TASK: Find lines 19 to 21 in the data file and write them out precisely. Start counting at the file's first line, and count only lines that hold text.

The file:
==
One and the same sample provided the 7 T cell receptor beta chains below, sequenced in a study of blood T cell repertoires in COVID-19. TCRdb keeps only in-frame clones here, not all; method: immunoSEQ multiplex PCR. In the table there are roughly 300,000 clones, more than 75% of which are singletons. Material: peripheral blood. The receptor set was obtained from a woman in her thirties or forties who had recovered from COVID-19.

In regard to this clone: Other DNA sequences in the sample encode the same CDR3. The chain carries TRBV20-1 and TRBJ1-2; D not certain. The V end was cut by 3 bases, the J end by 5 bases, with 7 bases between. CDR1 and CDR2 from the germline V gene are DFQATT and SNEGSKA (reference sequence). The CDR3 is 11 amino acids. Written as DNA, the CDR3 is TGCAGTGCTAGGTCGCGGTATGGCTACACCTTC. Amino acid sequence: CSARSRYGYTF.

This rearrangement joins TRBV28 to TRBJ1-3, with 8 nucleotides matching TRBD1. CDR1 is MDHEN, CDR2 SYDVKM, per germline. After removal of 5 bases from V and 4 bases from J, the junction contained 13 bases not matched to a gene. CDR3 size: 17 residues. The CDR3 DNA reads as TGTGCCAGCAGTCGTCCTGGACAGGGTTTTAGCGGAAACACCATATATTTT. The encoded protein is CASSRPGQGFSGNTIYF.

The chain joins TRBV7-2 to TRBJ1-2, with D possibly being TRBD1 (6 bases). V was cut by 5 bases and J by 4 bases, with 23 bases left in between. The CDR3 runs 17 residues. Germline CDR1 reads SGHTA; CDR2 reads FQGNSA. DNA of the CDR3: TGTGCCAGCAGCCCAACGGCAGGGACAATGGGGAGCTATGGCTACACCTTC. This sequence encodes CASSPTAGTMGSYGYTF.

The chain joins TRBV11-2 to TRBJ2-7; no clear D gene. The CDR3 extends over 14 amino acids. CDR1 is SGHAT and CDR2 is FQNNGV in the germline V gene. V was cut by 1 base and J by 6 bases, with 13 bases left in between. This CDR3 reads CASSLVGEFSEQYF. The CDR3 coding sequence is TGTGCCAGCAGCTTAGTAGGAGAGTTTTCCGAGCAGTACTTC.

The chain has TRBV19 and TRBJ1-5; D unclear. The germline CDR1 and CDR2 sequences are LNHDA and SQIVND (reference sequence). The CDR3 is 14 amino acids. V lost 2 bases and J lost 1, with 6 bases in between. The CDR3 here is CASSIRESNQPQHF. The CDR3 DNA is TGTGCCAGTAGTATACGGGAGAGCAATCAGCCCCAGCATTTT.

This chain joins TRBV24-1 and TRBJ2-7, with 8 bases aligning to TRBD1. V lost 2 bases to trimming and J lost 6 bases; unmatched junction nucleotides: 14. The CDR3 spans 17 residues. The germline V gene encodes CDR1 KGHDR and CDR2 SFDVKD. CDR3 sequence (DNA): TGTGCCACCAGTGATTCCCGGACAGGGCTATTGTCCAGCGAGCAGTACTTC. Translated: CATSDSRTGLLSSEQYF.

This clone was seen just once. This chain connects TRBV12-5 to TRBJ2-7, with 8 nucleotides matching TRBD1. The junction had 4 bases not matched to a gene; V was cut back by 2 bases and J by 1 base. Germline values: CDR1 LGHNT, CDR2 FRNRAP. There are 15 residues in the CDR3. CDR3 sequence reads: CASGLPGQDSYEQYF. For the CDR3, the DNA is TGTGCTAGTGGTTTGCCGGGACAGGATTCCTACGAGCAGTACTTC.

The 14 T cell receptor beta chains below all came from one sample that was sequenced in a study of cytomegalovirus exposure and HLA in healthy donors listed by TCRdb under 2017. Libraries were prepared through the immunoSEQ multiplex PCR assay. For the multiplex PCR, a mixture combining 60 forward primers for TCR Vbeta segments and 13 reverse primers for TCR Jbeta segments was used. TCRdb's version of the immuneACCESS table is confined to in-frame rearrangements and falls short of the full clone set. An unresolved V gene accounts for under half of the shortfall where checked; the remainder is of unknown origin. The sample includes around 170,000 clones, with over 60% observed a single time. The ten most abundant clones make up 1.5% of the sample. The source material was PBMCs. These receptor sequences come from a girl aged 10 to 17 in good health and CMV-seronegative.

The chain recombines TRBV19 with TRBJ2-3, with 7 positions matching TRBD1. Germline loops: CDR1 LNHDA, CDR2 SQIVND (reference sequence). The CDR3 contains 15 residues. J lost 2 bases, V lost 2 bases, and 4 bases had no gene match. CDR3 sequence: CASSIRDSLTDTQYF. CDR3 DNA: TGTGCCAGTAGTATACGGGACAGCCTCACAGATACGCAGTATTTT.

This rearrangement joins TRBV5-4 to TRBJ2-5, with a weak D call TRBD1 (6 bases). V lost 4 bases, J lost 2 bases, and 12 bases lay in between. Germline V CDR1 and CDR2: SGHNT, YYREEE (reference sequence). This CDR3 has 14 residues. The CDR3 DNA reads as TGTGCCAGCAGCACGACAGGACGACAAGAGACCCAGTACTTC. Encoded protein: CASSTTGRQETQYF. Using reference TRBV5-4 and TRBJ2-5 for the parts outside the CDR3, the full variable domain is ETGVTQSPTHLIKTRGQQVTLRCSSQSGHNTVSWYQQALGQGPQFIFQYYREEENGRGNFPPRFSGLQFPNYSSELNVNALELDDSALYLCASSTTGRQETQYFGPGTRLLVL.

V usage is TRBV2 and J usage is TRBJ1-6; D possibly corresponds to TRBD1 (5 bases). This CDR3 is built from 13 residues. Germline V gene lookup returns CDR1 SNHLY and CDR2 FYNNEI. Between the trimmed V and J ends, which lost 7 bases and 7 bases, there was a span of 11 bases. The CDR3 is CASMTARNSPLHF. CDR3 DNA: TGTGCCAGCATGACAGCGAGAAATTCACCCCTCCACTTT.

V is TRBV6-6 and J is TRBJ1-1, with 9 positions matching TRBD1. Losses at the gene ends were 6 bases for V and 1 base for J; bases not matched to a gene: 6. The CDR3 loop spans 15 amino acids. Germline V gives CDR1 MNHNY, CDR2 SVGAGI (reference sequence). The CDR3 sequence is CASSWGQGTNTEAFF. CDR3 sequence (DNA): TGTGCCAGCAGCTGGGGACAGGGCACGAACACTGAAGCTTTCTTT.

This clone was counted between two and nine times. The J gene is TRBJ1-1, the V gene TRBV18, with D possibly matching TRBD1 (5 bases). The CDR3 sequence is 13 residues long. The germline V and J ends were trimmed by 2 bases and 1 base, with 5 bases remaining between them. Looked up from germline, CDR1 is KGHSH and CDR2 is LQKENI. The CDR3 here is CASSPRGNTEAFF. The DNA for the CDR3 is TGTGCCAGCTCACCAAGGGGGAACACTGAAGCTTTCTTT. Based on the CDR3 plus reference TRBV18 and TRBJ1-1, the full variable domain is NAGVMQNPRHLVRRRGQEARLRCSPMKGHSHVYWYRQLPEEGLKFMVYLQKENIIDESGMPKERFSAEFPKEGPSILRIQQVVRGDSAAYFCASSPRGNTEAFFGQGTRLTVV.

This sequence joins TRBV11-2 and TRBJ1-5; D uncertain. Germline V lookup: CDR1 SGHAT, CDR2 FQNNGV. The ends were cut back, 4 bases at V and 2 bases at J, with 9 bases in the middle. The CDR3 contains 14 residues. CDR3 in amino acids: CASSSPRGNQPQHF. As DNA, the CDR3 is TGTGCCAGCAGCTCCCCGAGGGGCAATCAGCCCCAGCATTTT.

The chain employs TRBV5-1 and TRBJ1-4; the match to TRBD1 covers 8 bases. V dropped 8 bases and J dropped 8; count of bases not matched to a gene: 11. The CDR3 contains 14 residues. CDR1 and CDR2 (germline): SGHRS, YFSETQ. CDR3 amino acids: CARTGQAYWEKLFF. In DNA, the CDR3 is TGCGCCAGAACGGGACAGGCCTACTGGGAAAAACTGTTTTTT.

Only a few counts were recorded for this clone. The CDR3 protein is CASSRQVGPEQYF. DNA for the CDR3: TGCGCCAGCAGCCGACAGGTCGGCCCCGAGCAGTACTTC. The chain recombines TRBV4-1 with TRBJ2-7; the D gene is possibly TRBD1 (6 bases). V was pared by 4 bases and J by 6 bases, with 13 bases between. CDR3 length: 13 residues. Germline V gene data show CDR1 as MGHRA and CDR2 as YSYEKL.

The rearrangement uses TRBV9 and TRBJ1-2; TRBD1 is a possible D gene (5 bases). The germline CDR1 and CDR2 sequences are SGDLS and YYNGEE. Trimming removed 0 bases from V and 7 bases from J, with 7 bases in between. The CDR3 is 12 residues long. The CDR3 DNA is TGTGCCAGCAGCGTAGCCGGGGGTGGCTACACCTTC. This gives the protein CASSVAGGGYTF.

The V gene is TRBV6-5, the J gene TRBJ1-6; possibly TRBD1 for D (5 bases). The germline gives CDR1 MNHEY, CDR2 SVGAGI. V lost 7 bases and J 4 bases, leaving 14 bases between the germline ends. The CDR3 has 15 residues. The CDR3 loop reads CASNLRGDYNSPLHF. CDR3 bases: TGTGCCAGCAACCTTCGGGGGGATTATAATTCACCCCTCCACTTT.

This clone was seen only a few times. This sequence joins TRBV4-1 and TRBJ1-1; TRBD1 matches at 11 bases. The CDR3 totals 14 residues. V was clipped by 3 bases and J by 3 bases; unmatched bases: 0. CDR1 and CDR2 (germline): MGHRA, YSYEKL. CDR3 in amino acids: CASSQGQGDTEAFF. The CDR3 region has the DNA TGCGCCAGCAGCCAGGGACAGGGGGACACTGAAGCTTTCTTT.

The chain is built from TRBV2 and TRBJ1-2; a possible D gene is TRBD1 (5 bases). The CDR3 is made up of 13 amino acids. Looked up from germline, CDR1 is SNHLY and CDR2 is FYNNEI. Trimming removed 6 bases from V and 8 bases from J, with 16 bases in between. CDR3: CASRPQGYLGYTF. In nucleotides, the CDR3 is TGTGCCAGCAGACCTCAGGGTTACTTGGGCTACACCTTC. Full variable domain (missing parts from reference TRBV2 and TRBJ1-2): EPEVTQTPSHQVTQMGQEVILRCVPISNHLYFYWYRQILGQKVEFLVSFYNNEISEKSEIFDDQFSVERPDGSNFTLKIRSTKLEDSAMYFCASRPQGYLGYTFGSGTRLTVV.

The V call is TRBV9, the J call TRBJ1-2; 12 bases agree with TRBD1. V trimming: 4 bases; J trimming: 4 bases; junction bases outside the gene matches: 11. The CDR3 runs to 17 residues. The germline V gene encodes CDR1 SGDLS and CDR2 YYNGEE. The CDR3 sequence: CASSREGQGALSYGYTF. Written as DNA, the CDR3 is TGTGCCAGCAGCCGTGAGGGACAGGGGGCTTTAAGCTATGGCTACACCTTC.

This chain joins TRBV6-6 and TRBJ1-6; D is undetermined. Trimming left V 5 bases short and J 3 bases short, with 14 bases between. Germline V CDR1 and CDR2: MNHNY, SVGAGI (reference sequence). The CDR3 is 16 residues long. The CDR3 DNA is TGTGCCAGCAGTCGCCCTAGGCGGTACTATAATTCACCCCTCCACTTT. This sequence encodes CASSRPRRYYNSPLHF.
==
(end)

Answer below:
The V gene is TRBV6-5, the J gene TRBJ1-6; possibly TRBD1 for D (5 bases). The germline gives CDR1 MNHEY, CDR2 SVGAGI. V lost 7 bases and J 4 bases, leaving 14 bases between the germline ends. The CDR3 has 15 residues. The CDR3 loop reads CASNLRGDYNSPLHF. CDR3 bases: TGTGCCAGCAACCTTCGGGGGGATTATAATTCACCCCTCCACTTT.

This clone was seen only a few times. This sequence joins TRBV4-1 and TRBJ1-1; TRBD1 matches at 11 bases. The CDR3 totals 14 residues. V was clipped by 3 bases and J by 3 bases; unmatched bases: 0. CDR1 and CDR2 (germline): MGHRA, YSYEKL. CDR3 in amino acids: CASSQGQGDTEAFF. The CDR3 region has the DNA TGCGCCAGCAGCCAGGGACAGGGGGACACTGAAGCTTTCTTT.

The chain is built from TRBV2 and TRBJ1-2; a possible D gene is TRBD1 (5 bases). The CDR3 is made up of 13 amino acids. Looked up from germline, CDR1 is SNHLY and CDR2 is FYNNEI. Trimming removed 6 bases from V and 8 bases from J, with 16 bases in between. CDR3: CASRPQGYLGYTF. In nucleotides, the CDR3 is TGTGCCAGCAGACCTCAGGGTTACTTGGGCTACACCTTC. Full variable domain (missing parts from reference TRBV2 and TRBJ1-2): EPEVTQTPSHQVTQMGQEVILRCVPISNHLYFYWYRQILGQKVEFLVSFYNNEISEKSEIFDDQFSVERPDGSNFTLKIRSTKLEDSAMYFCASRPQGYLGYTFGSGTRLTVV.